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Control Unruly Parts Lists with Kitting

  • Randall Schaefer
September/October 2017

I once had a long-term consulting assignment with a manufacturer of large-vehicle chassis. The chassis were sold to motor-home manufacturers that would add the bodies and interior accessories. Each chassis consisted of the frame, engine, axle, transmission, brakes, electricals and anything else necessary for safe and legal driving.

Although the motor-home manufacturer’s engineers were brilliant at creating beautiful interior layouts, they did not understand steel stresses, braking to weight and horsepower ratios, how a particular interior works with the chassis that was purchased for it, or much of anything else technical that made the motor homes function properly. As a result, the assembled motor homes sometimes could not be sold until repair parts were procured and installed. It usually was a minor fix — perhaps a newly installed interior caused a sink drain pipe to interfere with the muffler — but it still would require as many as two dozen parts to resolve.

Of course, the luxurious interior was the key selling point, so our customers were not about to change those. It was up to us to modify the chassis. This process began with our engineers creating a list of parts and an instruction sheet to send to the customer. Then, the necessary items were ordered through the chassis maker’s repair parts sales operation.

Unfortunately, this is where things screeched to a halt. The repair parts sales employees could not differentiate a routine order to repair an aging motor home from a repair order that was needed to sell a new one. Furthermore, if any of the parts were unavailable, partials would be shipped, which did the motor-home manufacturer very little good — particularly when the last part finally arrived and those previously delivered had gotten lost along the way. Likewise, sometimes the customer would fail to include a part on the order, so the chassis maker would show the entire order as shipped while the motor-home manufacturer could not fix the problems.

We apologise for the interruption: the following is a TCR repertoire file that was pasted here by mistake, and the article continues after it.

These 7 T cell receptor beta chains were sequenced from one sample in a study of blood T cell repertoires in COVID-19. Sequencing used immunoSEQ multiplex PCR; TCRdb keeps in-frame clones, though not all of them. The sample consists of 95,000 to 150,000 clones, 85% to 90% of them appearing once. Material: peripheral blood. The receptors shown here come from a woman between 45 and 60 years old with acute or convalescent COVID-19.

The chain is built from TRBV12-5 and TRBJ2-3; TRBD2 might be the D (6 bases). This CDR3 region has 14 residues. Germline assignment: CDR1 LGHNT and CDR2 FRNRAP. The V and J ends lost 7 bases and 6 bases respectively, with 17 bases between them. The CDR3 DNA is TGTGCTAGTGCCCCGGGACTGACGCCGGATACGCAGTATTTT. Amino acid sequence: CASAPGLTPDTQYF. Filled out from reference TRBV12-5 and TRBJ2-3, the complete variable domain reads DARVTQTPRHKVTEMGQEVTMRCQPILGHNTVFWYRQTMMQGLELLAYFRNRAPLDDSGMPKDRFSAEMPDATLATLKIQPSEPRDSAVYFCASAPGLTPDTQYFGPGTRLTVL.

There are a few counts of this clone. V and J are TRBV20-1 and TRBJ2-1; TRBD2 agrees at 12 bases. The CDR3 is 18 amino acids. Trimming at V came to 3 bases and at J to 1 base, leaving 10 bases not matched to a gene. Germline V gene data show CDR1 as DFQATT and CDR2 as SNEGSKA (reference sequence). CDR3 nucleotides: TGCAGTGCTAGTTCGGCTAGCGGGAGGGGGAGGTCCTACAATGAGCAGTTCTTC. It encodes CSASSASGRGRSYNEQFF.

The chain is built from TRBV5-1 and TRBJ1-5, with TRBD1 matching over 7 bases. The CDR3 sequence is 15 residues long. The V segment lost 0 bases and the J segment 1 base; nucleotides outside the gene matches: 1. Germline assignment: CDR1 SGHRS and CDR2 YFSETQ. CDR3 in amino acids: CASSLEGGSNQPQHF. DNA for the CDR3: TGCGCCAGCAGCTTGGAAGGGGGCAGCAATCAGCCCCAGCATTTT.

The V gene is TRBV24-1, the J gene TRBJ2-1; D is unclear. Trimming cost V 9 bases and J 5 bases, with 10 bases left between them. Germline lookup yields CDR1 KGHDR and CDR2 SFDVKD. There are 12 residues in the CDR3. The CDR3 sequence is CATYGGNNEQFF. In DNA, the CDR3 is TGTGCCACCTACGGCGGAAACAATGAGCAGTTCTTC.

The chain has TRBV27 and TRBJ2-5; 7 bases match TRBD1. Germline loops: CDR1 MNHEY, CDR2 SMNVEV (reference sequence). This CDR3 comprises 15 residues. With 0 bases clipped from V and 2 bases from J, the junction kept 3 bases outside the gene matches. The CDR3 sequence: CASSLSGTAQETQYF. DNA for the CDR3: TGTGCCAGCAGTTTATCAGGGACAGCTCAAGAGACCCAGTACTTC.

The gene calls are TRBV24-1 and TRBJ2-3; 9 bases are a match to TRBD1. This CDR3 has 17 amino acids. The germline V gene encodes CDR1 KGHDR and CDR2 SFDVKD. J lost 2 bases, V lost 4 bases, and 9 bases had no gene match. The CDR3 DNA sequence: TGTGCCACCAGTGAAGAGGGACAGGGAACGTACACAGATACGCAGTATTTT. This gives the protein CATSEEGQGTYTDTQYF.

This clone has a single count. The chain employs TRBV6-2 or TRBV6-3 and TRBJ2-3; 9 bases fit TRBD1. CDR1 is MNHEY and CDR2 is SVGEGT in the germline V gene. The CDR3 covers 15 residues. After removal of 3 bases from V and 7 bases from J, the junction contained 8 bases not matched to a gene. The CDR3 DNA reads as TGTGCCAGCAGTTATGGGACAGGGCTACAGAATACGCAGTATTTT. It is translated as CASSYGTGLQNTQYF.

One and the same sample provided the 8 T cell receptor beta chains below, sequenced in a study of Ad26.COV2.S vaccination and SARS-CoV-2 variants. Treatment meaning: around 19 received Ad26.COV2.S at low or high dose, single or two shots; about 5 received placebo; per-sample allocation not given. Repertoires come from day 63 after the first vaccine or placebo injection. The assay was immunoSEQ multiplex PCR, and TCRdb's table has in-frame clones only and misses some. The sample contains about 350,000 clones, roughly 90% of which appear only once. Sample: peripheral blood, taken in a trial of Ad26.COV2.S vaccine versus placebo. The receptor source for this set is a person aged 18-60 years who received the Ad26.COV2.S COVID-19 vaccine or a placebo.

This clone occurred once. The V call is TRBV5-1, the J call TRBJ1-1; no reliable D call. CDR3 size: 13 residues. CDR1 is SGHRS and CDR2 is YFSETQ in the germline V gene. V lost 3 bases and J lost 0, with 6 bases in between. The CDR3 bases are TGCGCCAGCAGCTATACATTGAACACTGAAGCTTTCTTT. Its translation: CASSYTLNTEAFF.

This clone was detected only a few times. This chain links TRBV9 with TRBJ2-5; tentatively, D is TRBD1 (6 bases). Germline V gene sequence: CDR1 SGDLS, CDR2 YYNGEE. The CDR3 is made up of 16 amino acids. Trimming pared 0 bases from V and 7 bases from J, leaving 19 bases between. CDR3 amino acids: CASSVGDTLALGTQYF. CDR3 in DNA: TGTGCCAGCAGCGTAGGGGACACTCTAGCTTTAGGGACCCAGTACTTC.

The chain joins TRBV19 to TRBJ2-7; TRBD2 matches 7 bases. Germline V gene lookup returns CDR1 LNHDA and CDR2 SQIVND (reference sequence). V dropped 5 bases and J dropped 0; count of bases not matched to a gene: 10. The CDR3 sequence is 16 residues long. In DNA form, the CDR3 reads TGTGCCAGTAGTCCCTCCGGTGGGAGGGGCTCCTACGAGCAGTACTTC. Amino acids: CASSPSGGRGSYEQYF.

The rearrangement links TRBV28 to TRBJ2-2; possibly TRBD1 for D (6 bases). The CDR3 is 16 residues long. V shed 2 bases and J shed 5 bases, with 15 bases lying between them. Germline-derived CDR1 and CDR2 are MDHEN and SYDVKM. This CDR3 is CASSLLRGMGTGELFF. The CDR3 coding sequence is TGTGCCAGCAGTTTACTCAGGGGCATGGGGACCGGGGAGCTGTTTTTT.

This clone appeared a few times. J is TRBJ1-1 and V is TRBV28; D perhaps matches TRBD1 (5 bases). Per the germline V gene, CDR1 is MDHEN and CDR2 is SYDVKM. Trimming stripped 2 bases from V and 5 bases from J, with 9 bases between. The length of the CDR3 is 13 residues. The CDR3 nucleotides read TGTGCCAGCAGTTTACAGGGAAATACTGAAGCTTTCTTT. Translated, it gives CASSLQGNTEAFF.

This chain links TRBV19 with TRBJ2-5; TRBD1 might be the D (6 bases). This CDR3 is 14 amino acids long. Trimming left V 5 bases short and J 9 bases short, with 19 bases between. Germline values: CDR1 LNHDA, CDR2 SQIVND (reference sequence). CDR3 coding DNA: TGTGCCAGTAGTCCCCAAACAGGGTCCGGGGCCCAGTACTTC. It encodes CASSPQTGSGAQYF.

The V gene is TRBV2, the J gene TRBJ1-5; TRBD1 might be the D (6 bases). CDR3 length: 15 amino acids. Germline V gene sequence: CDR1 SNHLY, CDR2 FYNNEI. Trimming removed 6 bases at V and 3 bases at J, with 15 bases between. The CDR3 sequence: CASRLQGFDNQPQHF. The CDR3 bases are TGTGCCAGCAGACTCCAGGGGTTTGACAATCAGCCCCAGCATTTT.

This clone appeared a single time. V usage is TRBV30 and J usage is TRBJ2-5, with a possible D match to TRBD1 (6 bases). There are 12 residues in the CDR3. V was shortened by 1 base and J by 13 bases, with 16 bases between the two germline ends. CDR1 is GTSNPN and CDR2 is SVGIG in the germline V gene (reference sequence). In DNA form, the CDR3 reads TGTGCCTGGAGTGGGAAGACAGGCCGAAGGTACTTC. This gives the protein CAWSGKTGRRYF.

After studying all the issues at hand, I decided to design a new process. Instead of sending the newly developed list of repair parts to the customer, it would be sent to me. Meanwhile, I taught a repair parts professional how to assign a kit part number to each group of parts. She would work with the customer to forecast how many of each kit number might be required and then enter the forecast amount into our enterprise resources planning system. She expedited the components, and the stockroom workers picked the parts, packaged the kits and stocked them in anticipation.

Now, our customer could order just one part number, and all the necessary parts would arrive in one package. Never again did the company have to deal with an unusable partial order.

Eventually, the customer would finish all the fixes and let the repair parts person know that the particular kit was no longer needed. She would inform the stockroom, and any remaining kits would be unpackaged and the individual parts restocked. In the end, the cost of this process was less than the previous picking, packaging and shipping of multiple partials — and, better yet, the chassis and motor-home manufacturers loved it.

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Randall Schaefer, CPIM, is an industrial philosopher and retired consultant. He may be contacted at

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